The U.S. Army Corps of Engineers wants to know if there is local interest to oversee the cleanup of the former Sahuarita Air Force Range — a 27,000-acre historic bombing range east of Sahuarita — but is giving no indication whether the community should be concerned about what they found at the site.
The Corps began conducting a remedial investigation of the site in 2017, and a draft final report that contains their findings is under review by the Arizona Department of Environmental Quality, according to both agencies.
The Corps published a public notice seeking community interest in developing a Restoration Advisory Board, RAB — composed of agency officials, stakeholders and community members — and set a final deadline for public comments or questions of May 29.
However, the Corps is not anticipating having the draft final report ready for public viewing and comment until the end of the summer.
James David Palmer, a Corps public relations specialist in the LA District, said in an email he would not speculate what was found at the site or what is in the final report, only saying the RAB public notice was part of routine, every two years, required procedure for active investigations of Formerly Used Defense Sites, or FUDS.
ADEQ also would not provide any indication of what is in the draft final report.
Palmer said there would be a period for public comment after the final report is released. But a comment period and RAB appear to be completely different processes.
A RAB meets with and provides input to the Corps and environmental agencies tasked with restoring former defense sites throughout the remediation process.
A RAB is not a decision-making body but rather is a way for the community to voice concerns or suggestions and track and access the progress of the cleanup, according to a Department of Defense handbook.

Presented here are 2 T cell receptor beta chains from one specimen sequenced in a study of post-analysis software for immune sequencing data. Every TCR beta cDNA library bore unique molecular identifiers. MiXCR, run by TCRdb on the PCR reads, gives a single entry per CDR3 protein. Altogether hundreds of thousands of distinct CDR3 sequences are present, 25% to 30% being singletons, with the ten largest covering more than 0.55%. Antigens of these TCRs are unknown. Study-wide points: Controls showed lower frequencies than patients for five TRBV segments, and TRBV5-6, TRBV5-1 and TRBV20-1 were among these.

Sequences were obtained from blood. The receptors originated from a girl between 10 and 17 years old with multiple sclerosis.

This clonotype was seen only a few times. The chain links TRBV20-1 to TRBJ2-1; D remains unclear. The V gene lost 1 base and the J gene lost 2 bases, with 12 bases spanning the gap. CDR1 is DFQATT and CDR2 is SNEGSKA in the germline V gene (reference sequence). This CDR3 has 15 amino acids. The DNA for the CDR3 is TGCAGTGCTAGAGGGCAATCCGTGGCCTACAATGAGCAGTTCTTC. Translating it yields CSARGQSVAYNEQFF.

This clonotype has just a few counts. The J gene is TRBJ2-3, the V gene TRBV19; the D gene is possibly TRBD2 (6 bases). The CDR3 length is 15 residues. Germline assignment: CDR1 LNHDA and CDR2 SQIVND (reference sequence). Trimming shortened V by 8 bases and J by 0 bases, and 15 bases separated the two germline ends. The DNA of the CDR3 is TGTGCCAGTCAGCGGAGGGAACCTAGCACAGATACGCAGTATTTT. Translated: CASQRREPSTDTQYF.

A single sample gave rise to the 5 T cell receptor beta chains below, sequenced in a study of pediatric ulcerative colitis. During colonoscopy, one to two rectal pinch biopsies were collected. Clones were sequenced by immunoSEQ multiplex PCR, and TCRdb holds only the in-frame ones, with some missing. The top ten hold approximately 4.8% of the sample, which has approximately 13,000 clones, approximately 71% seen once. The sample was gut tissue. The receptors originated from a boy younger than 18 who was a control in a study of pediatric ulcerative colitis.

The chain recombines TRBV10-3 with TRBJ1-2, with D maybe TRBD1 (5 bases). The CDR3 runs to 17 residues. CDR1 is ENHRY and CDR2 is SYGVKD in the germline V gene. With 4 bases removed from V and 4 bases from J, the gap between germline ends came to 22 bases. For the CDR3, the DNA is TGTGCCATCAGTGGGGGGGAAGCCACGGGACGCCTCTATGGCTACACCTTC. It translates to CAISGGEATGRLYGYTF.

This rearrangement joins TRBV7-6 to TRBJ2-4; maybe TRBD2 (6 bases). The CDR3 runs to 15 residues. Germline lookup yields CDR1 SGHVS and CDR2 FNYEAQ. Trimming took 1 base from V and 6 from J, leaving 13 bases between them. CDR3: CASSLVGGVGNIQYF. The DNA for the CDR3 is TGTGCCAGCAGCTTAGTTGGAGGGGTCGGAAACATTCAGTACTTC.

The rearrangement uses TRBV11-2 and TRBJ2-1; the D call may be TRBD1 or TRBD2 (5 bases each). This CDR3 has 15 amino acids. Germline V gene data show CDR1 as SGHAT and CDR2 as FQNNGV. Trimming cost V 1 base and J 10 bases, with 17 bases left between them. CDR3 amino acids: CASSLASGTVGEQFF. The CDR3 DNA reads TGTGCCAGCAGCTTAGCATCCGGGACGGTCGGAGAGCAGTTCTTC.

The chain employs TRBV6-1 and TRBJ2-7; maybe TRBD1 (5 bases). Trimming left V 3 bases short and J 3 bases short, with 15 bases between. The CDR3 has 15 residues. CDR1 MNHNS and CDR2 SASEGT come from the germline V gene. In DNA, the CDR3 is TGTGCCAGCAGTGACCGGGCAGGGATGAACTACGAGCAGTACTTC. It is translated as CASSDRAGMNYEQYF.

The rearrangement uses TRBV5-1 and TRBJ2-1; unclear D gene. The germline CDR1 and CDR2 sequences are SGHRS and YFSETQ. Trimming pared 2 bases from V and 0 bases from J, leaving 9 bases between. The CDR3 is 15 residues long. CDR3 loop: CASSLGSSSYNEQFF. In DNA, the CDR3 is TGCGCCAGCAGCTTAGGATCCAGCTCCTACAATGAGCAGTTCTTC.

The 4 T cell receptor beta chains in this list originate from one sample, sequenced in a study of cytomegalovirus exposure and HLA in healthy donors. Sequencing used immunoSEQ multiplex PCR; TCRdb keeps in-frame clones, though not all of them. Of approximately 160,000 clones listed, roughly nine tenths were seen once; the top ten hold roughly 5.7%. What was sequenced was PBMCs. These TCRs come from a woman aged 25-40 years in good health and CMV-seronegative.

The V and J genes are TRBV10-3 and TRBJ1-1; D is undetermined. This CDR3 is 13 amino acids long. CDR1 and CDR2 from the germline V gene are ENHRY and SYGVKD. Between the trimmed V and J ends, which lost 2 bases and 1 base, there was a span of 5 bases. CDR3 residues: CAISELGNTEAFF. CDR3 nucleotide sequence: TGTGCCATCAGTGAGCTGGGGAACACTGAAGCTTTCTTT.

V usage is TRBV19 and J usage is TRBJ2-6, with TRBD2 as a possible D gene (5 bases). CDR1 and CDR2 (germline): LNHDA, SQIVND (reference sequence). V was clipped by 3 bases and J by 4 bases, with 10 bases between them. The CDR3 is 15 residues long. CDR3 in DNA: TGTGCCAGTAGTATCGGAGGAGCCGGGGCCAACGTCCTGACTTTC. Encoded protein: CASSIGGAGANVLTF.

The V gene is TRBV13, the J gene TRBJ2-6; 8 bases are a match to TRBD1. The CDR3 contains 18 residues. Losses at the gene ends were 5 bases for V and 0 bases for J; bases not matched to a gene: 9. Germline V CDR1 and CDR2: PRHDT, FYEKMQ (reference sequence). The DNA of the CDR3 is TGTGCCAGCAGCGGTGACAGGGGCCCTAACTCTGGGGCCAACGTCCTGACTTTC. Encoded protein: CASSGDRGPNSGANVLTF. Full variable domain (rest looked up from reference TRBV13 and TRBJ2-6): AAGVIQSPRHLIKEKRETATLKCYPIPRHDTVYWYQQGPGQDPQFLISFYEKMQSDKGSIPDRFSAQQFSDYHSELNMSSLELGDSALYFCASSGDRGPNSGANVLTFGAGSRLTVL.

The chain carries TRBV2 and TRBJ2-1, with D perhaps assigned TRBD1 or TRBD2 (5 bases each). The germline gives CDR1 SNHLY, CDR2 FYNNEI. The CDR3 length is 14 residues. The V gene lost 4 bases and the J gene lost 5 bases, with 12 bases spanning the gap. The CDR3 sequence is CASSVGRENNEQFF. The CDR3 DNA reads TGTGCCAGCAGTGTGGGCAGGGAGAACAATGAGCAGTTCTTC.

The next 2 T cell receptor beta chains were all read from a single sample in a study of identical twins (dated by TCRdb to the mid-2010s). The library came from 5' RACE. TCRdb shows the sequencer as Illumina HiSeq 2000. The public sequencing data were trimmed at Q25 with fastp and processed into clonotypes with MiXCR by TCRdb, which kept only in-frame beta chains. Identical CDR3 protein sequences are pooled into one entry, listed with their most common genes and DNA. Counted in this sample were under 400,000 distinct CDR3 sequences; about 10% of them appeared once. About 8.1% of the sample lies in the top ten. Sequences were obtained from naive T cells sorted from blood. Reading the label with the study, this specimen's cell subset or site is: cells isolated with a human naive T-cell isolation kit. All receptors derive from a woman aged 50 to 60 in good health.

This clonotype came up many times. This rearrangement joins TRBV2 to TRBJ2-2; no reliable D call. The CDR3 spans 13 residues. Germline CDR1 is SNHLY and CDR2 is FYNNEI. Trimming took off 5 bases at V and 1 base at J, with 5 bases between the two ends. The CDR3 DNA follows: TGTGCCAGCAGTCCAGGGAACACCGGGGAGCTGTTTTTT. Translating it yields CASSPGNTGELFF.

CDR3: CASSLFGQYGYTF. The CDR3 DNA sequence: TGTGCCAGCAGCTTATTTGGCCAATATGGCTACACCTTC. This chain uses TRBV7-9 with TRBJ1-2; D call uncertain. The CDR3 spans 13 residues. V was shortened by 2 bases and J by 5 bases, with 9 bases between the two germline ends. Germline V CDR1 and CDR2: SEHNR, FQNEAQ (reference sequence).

Palmer said development of a RAB would require a “substantial commitment” from those seeking it and the handbook indicates “sufficient and sustained” interest would be required.
The person in charge of the cleanup, the installation commander, will ultimately determine whether to establish a RAB based on criteria such as sufficient community interest — 50 or more citizens can petition for one at any time — or a request from local government officials.
If there is no community interest in the RAB before the May 29 deadline and it is determined one need not be formed, but then the report comes out and has alarming findings, the installation commander "will determine whether to reevaluate the criteria," according to the handbook.
ADEQ and the Corps said no local officials have requested the RAB as of now and a Town of Sahuarita spokesperson was not aware of any official request for one.
Report to Congress
A 2018 report to Congress called a Management Action Plan indicated the Corps knows or suspects munitions and explosives at the range “may present an explosive hazard,” but did not elaborate on how that was determined.
And in 2017, a quality assurance project plan developed by the contractor handling the remedial investigation indicated perchlorate and other metals had been found in groundwater sampling conducted in 2007.
Whether these factors pose a risk to public health and safety is unknown but could be addressed in the final report.
The historic bombing range is bordered by Country Club Road to the west, Wilmot Road to the east and extends north of Pima Mine Road and south of Sahuarita Road.
It is made up of four bombing targets, an air-to-ground gunnery range, and a large flying target range that were in use from 1942 to 1958 according to Corps site reports. Two of the bombing targets are located southeast of the Sahuarita Highlands area.
The last known use of the site was as an emergency landing strip in the 1960s, according to a Corps report.
You can submit your comments or questions regarding the creation of a RAB to the Corps at email@example.com, the public comment period closes May 29.